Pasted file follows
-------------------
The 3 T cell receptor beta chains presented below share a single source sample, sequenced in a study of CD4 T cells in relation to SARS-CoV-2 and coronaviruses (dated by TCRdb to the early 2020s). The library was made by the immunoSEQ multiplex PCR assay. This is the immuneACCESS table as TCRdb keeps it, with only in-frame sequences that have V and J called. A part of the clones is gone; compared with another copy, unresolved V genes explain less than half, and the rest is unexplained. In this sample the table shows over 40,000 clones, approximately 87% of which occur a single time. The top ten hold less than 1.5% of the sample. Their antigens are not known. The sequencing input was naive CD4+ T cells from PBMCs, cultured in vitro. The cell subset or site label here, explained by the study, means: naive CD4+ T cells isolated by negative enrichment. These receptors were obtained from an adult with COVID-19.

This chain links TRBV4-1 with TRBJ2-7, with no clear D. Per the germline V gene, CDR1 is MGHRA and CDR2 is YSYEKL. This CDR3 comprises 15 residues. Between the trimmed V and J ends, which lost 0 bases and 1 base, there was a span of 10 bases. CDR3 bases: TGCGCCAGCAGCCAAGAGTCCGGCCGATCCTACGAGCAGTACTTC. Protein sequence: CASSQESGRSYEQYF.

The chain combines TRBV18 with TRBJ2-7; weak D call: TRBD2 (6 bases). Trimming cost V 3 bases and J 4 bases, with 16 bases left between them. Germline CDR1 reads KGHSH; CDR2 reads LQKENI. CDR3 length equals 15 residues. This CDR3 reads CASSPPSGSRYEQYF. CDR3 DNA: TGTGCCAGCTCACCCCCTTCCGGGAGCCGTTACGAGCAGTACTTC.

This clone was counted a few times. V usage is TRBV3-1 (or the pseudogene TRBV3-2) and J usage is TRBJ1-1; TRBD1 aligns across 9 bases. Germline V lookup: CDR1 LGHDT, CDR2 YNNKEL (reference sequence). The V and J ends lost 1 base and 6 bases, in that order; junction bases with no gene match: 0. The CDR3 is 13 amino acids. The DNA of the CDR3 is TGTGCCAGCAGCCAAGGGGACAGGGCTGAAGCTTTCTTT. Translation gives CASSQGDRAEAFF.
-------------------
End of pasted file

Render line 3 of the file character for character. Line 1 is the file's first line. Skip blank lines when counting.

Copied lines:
The chain combines TRBV18 with TRBJ2-7; weak D call: TRBD2 (6 bases). Trimming cost V 3 bases and J 4 bases, with 16 bases left between them. Germline CDR1 reads KGHSH; CDR2 reads LQKENI. CDR3 length equals 15 residues. This CDR3 reads CASSPPSGSRYEQYF. CDR3 DNA: TGTGCCAGCTCACCCCCTTCCGGGAGCCGTTACGAGCAGTACTTC.